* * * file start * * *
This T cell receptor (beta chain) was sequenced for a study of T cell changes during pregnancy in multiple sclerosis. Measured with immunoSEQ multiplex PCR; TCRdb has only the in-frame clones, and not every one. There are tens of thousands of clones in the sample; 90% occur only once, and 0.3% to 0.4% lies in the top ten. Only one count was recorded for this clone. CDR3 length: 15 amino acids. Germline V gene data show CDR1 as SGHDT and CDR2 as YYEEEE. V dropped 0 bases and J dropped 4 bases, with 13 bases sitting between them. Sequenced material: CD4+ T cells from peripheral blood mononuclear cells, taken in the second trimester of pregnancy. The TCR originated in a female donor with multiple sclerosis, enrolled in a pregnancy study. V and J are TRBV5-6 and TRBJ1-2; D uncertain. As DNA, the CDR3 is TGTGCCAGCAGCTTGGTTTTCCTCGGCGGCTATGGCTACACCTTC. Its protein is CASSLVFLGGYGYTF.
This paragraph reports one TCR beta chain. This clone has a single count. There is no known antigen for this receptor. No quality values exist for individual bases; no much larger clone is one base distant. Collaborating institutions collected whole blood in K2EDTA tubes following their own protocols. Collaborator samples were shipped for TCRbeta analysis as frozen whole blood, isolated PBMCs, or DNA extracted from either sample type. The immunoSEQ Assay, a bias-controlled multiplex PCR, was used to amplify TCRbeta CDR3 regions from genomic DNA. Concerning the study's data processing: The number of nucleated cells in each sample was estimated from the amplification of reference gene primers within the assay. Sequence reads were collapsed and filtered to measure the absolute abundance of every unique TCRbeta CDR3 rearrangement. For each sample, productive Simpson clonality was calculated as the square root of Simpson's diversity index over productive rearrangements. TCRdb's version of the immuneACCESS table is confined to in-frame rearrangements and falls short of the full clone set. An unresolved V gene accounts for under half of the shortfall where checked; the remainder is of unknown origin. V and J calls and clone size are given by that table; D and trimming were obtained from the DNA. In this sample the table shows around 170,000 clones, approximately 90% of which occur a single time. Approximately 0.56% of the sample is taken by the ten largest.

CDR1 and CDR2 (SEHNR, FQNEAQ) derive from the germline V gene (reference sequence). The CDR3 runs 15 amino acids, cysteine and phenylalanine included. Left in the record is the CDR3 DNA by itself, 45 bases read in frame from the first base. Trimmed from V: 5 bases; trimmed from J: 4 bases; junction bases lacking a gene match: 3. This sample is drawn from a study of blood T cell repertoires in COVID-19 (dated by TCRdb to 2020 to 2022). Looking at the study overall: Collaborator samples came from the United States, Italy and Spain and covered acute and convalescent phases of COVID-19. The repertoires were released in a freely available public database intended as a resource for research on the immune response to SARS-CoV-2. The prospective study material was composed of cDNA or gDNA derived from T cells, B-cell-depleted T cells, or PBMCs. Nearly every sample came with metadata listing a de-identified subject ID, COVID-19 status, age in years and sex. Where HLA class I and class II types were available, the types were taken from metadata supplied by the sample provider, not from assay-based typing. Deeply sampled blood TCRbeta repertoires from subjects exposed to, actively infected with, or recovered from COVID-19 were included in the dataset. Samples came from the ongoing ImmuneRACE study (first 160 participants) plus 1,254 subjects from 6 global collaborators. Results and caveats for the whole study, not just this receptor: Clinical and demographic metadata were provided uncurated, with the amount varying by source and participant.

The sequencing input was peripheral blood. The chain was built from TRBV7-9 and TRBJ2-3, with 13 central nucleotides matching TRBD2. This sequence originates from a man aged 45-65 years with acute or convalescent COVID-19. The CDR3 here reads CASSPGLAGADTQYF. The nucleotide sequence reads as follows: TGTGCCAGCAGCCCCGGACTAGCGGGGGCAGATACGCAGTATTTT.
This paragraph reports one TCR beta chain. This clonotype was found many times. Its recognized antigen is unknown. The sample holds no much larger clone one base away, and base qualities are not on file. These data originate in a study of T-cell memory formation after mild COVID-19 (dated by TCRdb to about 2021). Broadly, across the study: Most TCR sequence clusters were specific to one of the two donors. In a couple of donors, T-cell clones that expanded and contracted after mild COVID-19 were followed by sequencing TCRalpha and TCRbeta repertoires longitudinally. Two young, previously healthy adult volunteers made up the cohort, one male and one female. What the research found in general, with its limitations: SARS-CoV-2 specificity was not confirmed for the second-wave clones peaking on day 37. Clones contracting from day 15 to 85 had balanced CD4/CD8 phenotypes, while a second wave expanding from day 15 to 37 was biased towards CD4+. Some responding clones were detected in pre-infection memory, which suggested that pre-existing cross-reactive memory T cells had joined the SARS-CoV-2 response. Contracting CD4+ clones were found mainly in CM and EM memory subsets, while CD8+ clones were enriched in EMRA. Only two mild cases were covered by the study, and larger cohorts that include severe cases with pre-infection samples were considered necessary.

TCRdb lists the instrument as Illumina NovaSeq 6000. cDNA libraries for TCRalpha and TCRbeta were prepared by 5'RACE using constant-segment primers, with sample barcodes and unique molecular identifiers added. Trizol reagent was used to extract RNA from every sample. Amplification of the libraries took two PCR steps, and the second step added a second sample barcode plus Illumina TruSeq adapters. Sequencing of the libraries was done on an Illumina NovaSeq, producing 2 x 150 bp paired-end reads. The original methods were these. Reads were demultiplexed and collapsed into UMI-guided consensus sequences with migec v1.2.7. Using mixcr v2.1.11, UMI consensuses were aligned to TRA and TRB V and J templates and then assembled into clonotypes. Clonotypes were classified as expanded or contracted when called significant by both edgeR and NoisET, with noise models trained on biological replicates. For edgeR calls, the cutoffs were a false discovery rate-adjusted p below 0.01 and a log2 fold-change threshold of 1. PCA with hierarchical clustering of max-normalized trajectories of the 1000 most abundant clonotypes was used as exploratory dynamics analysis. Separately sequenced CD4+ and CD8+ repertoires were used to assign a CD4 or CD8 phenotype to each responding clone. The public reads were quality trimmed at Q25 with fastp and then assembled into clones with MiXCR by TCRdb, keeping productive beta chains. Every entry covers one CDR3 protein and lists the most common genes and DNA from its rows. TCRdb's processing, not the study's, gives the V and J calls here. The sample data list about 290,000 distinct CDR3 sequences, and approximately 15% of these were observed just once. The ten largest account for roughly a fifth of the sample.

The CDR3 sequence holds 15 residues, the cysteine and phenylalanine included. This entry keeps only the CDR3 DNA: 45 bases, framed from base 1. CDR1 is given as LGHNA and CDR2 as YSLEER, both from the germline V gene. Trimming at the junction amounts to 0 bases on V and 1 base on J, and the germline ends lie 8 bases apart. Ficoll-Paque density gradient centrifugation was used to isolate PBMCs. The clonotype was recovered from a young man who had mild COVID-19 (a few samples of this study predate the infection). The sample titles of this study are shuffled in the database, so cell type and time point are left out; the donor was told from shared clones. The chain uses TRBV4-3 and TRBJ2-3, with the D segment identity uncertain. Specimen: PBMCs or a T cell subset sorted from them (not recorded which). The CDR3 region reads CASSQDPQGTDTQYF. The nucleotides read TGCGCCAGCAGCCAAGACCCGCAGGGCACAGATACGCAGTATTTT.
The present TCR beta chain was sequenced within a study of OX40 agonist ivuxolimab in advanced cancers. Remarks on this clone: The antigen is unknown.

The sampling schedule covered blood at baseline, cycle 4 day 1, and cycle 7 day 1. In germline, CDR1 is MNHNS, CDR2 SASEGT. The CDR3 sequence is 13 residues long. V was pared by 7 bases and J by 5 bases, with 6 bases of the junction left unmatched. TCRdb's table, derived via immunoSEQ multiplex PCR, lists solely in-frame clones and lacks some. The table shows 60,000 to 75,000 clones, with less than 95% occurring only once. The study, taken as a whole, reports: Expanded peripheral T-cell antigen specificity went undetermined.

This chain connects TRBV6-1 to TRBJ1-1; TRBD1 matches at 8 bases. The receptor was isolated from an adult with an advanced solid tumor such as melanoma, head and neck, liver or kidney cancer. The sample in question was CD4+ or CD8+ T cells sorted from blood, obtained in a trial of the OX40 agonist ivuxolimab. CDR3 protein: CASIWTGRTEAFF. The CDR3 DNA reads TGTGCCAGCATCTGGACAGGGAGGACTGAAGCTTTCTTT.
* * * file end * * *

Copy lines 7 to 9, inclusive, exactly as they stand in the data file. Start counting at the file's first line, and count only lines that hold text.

The CDR3 sequence holds 15 residues, the cysteine and phenylalanine included. This entry keeps only the CDR3 DNA: 45 bases, framed from base 1. CDR1 is given as LGHNA and CDR2 as YSLEER, both from the germline V gene. Trimming at the junction amounts to 0 bases on V and 1 base on J, and the germline ends lie 8 bases apart. Ficoll-Paque density gradient centrifugation was used to isolate PBMCs. The clonotype was recovered from a young man who had mild COVID-19 (a few samples of this study predate the infection). The sample titles of this study are shuffled in the database, so cell type and time point are left out; the donor was told from shared clones. The chain uses TRBV4-3 and TRBJ2-3, with the D segment identity uncertain. Specimen: PBMCs or a T cell subset sorted from them (not recorded which). The CDR3 region reads CASSQDPQGTDTQYF. The nucleotides read TGCGCCAGCAGCCAAGACCCGCAGGGCACAGATACGCAGTATTTT.
The present TCR beta chain was sequenced within a study of OX40 agonist ivuxolimab in advanced cancers. Remarks on this clone: The antigen is unknown.

The sampling schedule covered blood at baseline, cycle 4 day 1, and cycle 7 day 1. In germline, CDR1 is MNHNS, CDR2 SASEGT. The CDR3 sequence is 13 residues long. V was pared by 7 bases and J by 5 bases, with 6 bases of the junction left unmatched. TCRdb's table, derived via immunoSEQ multiplex PCR, lists solely in-frame clones and lacks some. The table shows 60,000 to 75,000 clones, with less than 95% occurring only once. The study, taken as a whole, reports: Expanded peripheral T-cell antigen specificity went undetermined.